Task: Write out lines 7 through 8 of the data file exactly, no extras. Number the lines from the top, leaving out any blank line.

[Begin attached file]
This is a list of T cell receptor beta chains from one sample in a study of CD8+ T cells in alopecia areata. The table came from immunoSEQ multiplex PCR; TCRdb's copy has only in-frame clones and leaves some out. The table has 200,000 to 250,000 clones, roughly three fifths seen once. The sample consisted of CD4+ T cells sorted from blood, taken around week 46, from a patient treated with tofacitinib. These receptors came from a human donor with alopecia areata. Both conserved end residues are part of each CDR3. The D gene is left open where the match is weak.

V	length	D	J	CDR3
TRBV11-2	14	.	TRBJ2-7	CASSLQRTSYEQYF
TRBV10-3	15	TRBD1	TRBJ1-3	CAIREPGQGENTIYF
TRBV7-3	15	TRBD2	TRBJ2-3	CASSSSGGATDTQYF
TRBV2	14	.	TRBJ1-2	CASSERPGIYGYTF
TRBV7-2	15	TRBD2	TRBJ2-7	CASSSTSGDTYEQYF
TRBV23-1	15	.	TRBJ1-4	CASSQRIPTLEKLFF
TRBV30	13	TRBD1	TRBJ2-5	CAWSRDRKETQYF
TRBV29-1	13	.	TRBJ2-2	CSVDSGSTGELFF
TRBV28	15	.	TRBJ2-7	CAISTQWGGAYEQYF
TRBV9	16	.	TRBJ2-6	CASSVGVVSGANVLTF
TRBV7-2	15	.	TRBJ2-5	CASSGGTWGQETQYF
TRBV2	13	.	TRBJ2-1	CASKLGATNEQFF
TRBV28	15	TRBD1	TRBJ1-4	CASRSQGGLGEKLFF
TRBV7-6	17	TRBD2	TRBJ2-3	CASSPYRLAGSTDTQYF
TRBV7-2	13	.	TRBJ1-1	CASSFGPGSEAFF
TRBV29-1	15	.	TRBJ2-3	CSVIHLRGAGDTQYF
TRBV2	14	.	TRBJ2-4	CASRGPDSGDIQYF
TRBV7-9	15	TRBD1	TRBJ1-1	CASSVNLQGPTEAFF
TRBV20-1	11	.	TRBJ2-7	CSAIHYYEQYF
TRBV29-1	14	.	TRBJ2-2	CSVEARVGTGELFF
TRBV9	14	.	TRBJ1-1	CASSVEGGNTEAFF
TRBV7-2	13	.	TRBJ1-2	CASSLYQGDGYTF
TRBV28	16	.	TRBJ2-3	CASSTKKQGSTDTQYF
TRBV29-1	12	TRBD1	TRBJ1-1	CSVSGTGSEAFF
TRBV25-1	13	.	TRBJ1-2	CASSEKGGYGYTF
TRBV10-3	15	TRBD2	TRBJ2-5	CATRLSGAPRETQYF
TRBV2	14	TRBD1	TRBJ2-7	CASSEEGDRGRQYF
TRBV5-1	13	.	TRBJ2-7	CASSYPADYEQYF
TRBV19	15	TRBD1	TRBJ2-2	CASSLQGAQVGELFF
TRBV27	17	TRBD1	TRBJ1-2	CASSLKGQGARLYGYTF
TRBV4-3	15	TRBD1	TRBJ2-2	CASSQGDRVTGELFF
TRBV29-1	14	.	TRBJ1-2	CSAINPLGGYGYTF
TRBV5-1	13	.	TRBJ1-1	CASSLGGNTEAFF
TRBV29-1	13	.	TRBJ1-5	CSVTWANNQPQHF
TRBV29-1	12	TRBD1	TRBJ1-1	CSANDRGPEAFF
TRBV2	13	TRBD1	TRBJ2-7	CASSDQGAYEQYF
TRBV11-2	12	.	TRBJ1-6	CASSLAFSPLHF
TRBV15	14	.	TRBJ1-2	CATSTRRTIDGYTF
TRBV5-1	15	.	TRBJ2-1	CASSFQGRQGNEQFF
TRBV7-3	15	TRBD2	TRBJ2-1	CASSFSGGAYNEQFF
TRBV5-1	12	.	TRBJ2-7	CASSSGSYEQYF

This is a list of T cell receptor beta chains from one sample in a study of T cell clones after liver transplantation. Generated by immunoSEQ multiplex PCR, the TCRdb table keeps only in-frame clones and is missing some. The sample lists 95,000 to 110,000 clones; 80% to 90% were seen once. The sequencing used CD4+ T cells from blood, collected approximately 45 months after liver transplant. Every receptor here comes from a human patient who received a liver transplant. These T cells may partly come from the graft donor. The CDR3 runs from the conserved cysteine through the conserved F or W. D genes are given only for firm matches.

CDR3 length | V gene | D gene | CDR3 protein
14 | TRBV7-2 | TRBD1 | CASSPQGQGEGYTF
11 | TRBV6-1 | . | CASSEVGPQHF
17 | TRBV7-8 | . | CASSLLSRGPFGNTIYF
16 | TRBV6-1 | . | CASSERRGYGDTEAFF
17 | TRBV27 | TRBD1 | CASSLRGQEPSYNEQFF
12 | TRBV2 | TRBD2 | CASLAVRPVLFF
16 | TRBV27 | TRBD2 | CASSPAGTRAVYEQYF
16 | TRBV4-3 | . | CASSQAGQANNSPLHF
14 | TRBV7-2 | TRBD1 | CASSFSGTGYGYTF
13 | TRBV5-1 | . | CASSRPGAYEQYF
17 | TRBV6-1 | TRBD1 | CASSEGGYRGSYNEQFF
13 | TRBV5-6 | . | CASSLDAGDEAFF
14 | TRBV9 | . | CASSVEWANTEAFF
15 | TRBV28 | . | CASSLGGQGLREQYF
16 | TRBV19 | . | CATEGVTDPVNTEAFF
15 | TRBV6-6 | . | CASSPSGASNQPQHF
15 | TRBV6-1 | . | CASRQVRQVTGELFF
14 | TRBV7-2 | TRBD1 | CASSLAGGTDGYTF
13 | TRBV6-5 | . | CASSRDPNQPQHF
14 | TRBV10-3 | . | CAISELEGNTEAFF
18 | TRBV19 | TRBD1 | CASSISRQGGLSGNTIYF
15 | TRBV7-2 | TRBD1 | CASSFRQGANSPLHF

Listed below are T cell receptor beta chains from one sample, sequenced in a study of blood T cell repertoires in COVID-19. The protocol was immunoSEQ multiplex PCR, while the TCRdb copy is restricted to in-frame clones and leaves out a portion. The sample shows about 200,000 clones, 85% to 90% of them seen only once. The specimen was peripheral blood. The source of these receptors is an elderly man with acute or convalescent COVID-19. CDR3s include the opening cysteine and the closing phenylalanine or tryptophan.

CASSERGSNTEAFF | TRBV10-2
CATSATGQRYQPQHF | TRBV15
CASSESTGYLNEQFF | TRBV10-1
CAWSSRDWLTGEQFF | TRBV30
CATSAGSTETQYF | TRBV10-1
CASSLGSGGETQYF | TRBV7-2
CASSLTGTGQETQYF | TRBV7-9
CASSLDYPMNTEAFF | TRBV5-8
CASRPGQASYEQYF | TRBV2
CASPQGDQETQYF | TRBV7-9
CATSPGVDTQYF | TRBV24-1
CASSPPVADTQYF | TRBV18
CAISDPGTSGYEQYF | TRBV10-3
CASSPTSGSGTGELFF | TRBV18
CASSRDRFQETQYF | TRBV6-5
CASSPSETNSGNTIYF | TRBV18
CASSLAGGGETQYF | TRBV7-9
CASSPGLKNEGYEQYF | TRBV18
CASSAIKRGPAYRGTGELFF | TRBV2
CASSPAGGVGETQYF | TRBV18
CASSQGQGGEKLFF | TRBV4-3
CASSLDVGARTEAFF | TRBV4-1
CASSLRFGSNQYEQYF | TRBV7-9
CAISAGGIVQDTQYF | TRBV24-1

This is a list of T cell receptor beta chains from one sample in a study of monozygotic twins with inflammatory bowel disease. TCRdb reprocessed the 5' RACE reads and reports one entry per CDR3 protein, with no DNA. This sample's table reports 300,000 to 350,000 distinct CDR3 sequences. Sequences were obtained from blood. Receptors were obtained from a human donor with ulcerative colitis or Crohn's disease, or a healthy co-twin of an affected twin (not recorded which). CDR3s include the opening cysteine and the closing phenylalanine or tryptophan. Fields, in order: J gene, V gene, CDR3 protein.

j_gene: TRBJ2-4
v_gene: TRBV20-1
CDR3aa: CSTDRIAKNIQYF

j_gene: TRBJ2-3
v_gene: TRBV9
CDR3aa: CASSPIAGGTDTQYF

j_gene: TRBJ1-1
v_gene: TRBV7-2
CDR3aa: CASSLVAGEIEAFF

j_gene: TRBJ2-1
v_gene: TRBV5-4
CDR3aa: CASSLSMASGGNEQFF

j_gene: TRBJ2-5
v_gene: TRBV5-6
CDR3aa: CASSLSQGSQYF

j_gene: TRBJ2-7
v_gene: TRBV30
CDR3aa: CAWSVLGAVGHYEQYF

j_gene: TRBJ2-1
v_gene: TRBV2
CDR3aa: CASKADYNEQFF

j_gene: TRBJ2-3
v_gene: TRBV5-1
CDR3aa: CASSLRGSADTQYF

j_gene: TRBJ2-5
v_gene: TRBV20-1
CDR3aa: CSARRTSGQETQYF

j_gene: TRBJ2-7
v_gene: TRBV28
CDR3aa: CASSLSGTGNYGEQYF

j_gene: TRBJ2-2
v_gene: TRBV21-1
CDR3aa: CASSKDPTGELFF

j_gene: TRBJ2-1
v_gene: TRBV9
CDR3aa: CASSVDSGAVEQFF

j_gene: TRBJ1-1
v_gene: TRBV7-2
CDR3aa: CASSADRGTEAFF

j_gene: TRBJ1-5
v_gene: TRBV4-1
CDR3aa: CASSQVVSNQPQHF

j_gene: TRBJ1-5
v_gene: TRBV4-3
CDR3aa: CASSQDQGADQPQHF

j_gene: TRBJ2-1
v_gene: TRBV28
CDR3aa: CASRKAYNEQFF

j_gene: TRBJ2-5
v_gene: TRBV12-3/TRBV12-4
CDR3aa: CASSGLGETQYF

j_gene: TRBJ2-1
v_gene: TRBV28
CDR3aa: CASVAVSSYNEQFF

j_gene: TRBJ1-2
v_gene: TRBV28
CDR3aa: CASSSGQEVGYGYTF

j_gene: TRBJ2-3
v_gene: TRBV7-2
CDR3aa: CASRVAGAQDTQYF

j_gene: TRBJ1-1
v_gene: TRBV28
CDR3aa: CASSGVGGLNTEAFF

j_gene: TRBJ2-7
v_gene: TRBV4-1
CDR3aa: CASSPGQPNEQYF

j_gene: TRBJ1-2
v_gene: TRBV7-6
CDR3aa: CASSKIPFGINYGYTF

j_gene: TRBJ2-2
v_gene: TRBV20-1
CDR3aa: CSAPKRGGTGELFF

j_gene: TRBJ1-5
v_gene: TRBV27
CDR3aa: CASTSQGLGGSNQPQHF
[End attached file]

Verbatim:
TRBV7-2	15	TRBD2	TRBJ2-7	CASSSTSGDTYEQYF
TRBV23-1	15	.	TRBJ1-4	CASSQRIPTLEKLFF